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Juvenile Delinquency and its Causes: Theoretical Perspectives



First things first, when an adult commits any antisocial behaviour or deviates from some socially accepted norm, his behaviour is called ‘crime’. Whereas, the same crime when committed by a child, is known as ‘delinquency’. Why so? It is done purposefully to reduce the intensity of the action committed. By doing this, we avoid children from being labelled as criminals (as the one who has committed crime becomes criminal). Labelling children as criminals make them criminals in real. This is what the labelling theory is all about. You will again come across this theory down in the article.

The term 'delinquency' can be understood as the deviation from the course of normal social behaviour. In other words, any act or the commission of an act that is prohibited by the law is known as a 'delinquency'. Thus, the phrase ‘juvenile delinquency’ means any sort of behaviour of a child that violates the law or deviates from social norms. However, which age group of children falls under the category of ‘Juveniles’ is determined by the juvenile law of the country where the delinquent lives or commits the crime. For example, Pakistan’s Juvenile Justice System Act 2018 defines juvenile delinquency as the criminal behaviour committed by someone under the age of 18.

The subject of ‘juvenile delinquency’ falls under the discipline of ‘Criminology’. Criminologists are concerned with determining the causes of the crimes and ways to stop them. Similarly, what causes juvenile to commit a crime is also one of the areas of study for criminologists. Through extensive researches, the positive school of criminologists has highlighted various biological, psychological and sociological causes of juvenile delinquency that are based on the theoretical study of crime causation. Moreover, we would also see what the classical school of criminologists says about the causes of juvenile delinquency. Here, we will thoroughly study all these causes and theories of crime.

Classical Approach to Juvenile Delinquency

The classical theorists of criminology hold the view that juveniles are rational people having free will (the ability to make rational choices). Thus, they calculate the benefits and costs associated with criminal behaviour. If benefits exceed costs, they commit a crime and vice versa.

Positive Approach to Juvenile Delinquency

The positive or a scientific approach to criminal behaviour of juveniles can be studied in three categories; as follows:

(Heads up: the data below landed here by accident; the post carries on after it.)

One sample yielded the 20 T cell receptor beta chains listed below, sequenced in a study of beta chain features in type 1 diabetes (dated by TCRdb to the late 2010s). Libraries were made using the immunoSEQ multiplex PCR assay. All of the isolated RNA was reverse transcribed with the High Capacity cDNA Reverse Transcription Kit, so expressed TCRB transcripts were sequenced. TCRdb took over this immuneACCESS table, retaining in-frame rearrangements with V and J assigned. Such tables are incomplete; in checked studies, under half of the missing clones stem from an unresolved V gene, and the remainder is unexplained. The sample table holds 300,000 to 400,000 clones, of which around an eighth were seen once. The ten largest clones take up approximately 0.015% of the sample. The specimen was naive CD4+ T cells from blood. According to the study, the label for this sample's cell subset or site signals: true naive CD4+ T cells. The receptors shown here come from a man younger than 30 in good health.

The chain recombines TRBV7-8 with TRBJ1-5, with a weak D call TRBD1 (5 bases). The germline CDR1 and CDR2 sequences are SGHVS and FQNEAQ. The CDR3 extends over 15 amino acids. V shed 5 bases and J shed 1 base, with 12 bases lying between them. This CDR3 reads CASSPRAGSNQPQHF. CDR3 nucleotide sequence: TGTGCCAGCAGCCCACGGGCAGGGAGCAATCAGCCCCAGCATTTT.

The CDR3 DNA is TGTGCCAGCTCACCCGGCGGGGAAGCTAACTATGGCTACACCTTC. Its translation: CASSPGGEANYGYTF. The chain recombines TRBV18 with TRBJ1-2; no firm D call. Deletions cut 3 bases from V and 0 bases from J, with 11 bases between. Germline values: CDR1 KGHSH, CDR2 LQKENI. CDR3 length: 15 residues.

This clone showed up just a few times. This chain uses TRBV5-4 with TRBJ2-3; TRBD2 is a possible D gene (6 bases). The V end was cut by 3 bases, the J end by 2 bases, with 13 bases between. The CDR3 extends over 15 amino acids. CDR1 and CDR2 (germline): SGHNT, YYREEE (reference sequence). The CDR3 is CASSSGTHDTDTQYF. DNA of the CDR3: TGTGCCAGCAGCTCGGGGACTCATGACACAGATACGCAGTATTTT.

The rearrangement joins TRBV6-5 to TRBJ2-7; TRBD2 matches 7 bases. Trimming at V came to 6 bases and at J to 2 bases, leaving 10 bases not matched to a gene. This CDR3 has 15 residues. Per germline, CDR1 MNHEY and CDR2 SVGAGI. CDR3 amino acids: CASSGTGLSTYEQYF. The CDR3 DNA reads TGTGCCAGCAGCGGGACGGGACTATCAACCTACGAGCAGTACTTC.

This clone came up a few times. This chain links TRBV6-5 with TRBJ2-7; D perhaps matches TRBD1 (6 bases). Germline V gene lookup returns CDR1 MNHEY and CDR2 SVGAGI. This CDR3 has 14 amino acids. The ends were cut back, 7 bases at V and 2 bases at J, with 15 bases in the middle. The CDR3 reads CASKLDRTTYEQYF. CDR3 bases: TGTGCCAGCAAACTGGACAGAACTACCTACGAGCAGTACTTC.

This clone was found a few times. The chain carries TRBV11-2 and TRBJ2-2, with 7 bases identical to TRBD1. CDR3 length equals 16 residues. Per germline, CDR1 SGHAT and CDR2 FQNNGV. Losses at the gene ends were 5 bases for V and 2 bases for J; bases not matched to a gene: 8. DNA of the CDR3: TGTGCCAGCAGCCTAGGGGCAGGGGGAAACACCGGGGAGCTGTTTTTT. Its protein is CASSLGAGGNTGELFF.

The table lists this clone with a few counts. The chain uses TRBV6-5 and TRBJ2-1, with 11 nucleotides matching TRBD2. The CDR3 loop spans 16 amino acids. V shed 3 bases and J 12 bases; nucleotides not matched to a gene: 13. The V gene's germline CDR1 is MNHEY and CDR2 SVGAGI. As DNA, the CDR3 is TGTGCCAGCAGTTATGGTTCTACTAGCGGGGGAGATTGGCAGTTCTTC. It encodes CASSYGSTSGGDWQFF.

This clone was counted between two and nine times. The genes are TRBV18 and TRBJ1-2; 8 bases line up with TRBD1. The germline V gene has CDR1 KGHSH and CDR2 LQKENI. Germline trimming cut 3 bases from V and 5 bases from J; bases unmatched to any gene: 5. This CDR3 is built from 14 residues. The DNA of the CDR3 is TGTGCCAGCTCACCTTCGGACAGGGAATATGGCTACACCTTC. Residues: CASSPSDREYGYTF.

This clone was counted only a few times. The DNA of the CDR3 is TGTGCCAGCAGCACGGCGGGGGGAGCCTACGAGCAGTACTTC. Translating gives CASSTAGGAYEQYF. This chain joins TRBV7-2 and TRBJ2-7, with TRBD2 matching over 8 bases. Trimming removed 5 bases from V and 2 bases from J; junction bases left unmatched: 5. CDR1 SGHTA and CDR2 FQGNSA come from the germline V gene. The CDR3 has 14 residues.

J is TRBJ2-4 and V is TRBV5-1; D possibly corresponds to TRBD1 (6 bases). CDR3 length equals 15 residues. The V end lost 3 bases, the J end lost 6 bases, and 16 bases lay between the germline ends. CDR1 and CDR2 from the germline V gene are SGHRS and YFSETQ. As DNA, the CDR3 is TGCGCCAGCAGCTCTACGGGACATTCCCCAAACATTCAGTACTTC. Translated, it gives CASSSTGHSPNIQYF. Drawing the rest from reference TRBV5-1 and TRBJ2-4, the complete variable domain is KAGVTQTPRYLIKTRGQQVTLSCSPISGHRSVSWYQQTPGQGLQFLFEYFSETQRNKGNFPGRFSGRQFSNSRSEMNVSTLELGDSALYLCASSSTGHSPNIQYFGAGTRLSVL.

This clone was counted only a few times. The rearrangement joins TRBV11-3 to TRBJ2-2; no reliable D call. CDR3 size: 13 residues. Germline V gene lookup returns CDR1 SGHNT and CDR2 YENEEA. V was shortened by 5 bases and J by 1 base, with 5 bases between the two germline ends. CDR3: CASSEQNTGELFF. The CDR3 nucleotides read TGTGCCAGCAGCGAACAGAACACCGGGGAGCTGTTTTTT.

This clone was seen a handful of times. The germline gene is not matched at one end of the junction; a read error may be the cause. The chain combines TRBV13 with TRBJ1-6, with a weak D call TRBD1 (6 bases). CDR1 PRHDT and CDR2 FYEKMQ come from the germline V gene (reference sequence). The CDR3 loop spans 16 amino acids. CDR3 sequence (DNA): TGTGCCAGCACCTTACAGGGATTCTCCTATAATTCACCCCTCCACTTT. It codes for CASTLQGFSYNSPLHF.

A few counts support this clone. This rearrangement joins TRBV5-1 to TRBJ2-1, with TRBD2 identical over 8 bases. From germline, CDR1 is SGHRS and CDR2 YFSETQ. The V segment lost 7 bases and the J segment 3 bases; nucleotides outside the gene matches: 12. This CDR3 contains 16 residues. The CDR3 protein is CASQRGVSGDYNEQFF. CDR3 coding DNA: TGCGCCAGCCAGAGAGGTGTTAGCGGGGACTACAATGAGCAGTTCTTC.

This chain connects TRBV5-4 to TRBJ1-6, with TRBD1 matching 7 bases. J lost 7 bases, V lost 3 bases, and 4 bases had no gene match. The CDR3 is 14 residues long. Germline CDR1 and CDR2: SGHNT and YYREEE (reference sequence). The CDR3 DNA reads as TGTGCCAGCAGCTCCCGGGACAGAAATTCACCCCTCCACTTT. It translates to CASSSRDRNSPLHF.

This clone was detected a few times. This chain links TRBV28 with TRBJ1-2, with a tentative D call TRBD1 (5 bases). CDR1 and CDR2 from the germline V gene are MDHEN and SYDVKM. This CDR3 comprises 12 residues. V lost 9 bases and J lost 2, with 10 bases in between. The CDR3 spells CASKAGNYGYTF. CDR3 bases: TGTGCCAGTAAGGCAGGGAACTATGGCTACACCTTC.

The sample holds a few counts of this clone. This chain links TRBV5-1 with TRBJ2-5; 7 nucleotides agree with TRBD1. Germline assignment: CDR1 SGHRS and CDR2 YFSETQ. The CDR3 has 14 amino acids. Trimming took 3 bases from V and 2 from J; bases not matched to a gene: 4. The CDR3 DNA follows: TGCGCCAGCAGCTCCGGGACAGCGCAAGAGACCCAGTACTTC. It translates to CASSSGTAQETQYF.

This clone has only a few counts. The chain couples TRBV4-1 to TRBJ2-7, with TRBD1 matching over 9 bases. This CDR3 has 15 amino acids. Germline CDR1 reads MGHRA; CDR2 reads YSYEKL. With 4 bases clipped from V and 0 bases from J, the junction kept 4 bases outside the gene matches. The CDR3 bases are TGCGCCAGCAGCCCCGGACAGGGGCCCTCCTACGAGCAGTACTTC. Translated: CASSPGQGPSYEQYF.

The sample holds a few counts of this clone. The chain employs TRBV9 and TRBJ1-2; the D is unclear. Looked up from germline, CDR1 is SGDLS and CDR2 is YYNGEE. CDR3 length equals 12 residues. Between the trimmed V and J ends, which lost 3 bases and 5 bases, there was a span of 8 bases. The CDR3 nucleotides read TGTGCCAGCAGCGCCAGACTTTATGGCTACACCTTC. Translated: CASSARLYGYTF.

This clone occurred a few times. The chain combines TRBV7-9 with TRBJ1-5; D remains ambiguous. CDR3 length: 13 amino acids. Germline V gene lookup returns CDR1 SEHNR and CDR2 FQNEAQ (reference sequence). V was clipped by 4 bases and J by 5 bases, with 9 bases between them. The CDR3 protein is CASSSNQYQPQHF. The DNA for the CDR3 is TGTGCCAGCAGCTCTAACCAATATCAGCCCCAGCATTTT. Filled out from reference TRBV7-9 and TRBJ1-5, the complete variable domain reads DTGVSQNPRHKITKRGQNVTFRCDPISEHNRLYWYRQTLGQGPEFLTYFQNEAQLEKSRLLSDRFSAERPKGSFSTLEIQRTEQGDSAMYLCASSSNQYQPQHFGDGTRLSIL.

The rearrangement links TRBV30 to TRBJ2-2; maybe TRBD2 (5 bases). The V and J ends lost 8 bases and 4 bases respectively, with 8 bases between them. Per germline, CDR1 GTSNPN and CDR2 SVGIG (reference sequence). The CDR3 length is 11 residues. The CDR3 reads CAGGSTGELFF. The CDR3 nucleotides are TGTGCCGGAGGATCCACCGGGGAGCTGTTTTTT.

Biological Causes

Mainly two major theories fall under biological causes that explain reasons for juvenile delinquency on a biological basis.

One is the Body Type or Somatotype theory, according to which the muscular and unusual bodily features determine children’s tendency to commit a crime. In other words, the theory holds the view that unusual and distinct physiques of children make them susceptible to antisocial behaviour.

The second theory is the Extra Y Chromosome theory that says, the presence of an extra Y chromosome in a male increases his chance of getting involved in violent crimes.

Psychological Causes

Let us just quickly skim through the psychological factors behind juvenile delinquency.

According to B.F. Skinner’s Behavioural Theory, children repeat rewarded behaviour and terminate the punished one.

According to Albert Bandura’s Learning Theory, children learn criminal behaviour from observation.

According to Sigmund Freud’s Psychodynamic Theory, the human personality is composed of three-part structure: id, ego and superego. The id follows pleasure principle, and ego compensates for the demands of the id by helping the individual monitor his actions to remain within the boundaries of social convention, while the superego forces the ego to control the id by directing the individual into morally acceptable behaviours that may not be pleasurable. Thus, the psychodynamic theory says that children who do not make the transition from id to the ego, are also prone to get involved in crimes.

Sociological Theories

Sociological theories point to the societal factors that are responsible for juvenile’s criminal behaviour.

Social Disorganization Theory says that socially disorganized areas with the poor neighbourhood, lack of rule of law, etc. make children more prone to criminal behaviour. For example, many children in Liyari, a disorganized area in Karachi, Pakistan, became part of gangs and got involved in criminal activities.

Merton’s Strain Theory says that unavailability of legal means to achieve cultural goals like money leads juveniles to adopt illegal means to attain the objectives. Such juveniles engage in crimes like theft, etc.

Sutherland’s Differential Association Theory (also known as Social Learning Theory) suggests that people learn criminal behaviours and attitudes from close relationships and intimate groups like family and peers.

Labelling Theory (as already discussed) asserts that children become criminals when they are labelled as criminals. They make those labels their identity.

These were the scientific factors behind juvenile delinquency. There are also some other causes or factors behind juvenile delinquency in many third-world or developing countries like Pakistan; i.e. poverty, illiteracy, child labour, criminal peers and issues related to parenting like uneducated parents or broken or divorced families, also lead children to criminality.

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